[NOTE: A placeholder for this column accidentally went live yesterday. I apologize for the error.]
I’m sure I’m not the only person who dreams about certain TV shows being released on DVD or, with physical media on the decline, being added to a streaming service like Netflix or Warner Archive Instant. At the top of my list is The New People. The short-lived ABC drama, which ran for 17 episodes during the 1969-1970 season, is my Holy Grail of television.
I’ll Open My Wallet…
Over the years, I’ve given some thought to how much money I’m willing to spend to own The New People on DVD. I think I’ll be okay with shelling out around $100. That might seem like a lot for just 17 episodes. It comes out to almost $6 per episode. Also, recall that The New People ran in a 45-minute time slot. The episodes should clock in at roughly 38 minutes without commercials. That adds up to around 10.5 hours of content.
Last year, Shout! Factory released the first season of The Defenders on DVD with a suggested retail price of $44.99. That’s around $1.40 for each of the 32 episodes. At around 50 minutes each, they add up to about 26.5 hours of content.
In this fantasy world, I’m getting uncut, pristine new transfers of The New People for my $100. Maybe even a Blu-ray set with high definition transfers. The alternate, unaired hour-long version of the pilot episode is included, of course. Perhaps some bonus features, like a documentary exploring Rod Serling’s involvement with The New People.
Let’s be honest: to own The New People, I’ll gladly spend $100 for lousy VHS copies of the episodes.
Uncut Episodes or No Sale?
When it comes to obscure television shows, it’s hard to be picky. A perfect DVD release may not be possible. Earlier this month, Kino Lorber announced plans to release Coronet Blue on DVD. No details are available yet but I’m hopeful the episodes will be uncut and the quality will be decent if not great. I’m planning on lifting my self-imposed moratorium on buying classic TV on DVD for this show.
In terms of price, let’s go back to Shout! Factory and The Defenders. If Shout! can offer 32 episodes for $44.99, I’d like to think Kino Lorber can put out 13 episodes of Coronet Blue for considerably less. But who knows. The DVD set may very well end up with a high price tag due to licensing fees and costs to transfer the episodes. Do I want to pay $45 for Coronet Blue? No, but I will.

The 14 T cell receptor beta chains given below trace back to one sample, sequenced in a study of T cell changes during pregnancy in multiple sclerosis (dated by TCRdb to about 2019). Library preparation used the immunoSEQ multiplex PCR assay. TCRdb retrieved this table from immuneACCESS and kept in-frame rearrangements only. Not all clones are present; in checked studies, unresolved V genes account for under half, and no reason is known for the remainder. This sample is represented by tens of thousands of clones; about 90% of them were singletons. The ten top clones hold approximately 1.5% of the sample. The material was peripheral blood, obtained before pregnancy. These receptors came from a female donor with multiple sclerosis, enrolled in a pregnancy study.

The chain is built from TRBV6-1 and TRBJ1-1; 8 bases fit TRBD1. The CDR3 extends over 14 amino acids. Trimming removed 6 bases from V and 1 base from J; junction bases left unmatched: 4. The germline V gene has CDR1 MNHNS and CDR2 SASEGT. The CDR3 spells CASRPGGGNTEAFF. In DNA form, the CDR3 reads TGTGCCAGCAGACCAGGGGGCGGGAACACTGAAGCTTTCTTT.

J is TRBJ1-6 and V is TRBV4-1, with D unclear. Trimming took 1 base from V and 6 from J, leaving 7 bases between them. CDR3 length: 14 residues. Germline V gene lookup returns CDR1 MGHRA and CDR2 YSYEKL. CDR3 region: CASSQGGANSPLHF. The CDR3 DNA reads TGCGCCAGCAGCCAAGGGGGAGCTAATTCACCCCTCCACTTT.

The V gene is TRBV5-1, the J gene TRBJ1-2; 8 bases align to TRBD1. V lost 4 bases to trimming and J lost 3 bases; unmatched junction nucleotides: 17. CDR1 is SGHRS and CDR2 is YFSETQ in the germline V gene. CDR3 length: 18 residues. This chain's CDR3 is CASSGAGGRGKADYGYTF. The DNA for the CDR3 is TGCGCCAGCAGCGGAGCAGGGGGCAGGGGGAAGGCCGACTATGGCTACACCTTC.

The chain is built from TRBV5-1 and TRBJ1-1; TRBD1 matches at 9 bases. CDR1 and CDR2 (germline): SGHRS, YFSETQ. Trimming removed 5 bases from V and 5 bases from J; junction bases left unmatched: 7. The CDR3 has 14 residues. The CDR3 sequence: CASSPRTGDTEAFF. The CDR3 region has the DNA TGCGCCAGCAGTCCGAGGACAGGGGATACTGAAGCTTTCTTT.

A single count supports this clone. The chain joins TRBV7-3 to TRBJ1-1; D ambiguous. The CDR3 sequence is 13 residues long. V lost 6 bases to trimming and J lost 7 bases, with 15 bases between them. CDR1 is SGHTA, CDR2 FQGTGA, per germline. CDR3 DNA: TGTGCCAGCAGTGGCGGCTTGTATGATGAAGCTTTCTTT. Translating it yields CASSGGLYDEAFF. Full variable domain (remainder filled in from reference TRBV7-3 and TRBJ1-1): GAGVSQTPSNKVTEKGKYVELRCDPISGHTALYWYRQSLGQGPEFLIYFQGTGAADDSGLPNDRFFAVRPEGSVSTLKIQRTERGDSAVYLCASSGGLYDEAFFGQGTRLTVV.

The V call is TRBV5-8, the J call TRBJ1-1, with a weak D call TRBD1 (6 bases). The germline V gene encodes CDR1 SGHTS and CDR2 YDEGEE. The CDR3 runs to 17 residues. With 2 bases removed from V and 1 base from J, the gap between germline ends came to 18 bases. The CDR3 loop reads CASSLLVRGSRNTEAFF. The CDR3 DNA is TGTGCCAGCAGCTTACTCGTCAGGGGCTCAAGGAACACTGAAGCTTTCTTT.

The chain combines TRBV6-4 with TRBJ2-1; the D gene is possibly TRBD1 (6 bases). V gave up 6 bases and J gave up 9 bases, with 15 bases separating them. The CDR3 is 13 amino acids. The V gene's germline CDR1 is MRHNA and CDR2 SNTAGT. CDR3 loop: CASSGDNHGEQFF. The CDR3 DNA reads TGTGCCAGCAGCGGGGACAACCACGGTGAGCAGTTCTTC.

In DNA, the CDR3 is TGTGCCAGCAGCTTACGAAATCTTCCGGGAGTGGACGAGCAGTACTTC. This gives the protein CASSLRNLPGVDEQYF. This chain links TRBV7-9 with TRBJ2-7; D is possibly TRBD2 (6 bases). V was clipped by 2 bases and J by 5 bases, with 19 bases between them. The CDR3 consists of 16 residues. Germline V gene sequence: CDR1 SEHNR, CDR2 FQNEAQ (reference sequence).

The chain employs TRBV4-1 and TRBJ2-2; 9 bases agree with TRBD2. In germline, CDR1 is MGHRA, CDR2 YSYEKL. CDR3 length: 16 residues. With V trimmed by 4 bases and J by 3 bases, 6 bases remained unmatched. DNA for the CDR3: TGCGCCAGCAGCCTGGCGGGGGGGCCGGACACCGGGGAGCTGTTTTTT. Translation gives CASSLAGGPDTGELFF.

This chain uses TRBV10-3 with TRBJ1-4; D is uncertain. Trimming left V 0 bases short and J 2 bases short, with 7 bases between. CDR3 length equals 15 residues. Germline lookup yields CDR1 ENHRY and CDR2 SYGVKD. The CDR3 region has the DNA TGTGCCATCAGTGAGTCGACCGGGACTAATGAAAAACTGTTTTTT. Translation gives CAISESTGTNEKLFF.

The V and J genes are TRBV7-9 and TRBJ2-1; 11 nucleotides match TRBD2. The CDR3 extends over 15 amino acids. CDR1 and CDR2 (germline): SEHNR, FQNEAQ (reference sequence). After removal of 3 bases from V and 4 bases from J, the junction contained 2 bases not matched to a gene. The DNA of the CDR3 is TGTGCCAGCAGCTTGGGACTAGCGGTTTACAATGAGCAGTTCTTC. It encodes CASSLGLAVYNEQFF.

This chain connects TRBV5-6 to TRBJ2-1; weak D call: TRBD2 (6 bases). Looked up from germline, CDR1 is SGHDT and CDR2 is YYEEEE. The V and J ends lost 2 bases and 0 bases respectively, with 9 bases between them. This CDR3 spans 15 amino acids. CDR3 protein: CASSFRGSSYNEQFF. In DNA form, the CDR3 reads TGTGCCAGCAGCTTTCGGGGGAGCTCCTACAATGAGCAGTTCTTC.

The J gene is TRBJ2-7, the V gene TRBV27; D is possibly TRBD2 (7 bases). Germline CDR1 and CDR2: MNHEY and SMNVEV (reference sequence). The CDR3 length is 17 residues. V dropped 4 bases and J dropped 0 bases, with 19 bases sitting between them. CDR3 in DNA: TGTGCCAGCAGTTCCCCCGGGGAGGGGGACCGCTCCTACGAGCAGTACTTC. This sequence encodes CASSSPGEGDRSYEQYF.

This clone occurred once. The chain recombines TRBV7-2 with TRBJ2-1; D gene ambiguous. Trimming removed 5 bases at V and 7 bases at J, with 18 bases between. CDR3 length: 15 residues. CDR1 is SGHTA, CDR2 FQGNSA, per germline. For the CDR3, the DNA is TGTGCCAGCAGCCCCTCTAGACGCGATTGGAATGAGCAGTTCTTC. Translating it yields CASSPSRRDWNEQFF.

What happens if the episodes aren’t uncut? Is that a deal breaker? Uncut episodes are important to me, as both a viewer and an amateur historian, but if the only way to own Coronet Blue on DVD is to accept edited episodes, am I okay with that? The Life and Times of Grizzly Adams is only available on DVD with edited episodes. It will probably never be available uncut. Fans either have to suck it up and purchase the edited DVDs or go without the show entirely.
There’s also the issue of music replacements. I doubt it will be a problem with Coronet Blue but many TV shows, popular and forgotten, are released on DVD with music replaced. For some people, that may be a deal breaker.
Given the choice, I’d much rather own obscure TV shows on DVD rather than stream them. DVDs are mine forever, at least until they’re too scratched to play properly. Streaming availability lasts until a license expires and then the episodes disappear. Currently, I subscribe to both Netflix and Amazon Prime. Let’s say Hulu announces it has acquired all 17 episodes of The New People. Would I spend $7.99 a month to subscribe to Hulu to watch The New People. You bet. I’d even pay $11.99 a month to watch them without commercials.
Actually, I’d probably sign up for the 30-day free trial, watch the episodes, and then cancel my subscription.
How much are you willing to pay for your holy grail on DVD? Will you subscribe to a streaming service if it acquires your holy grail? Are edited episodes or music replacements a deal breaker? Hit the comments with your thoughts.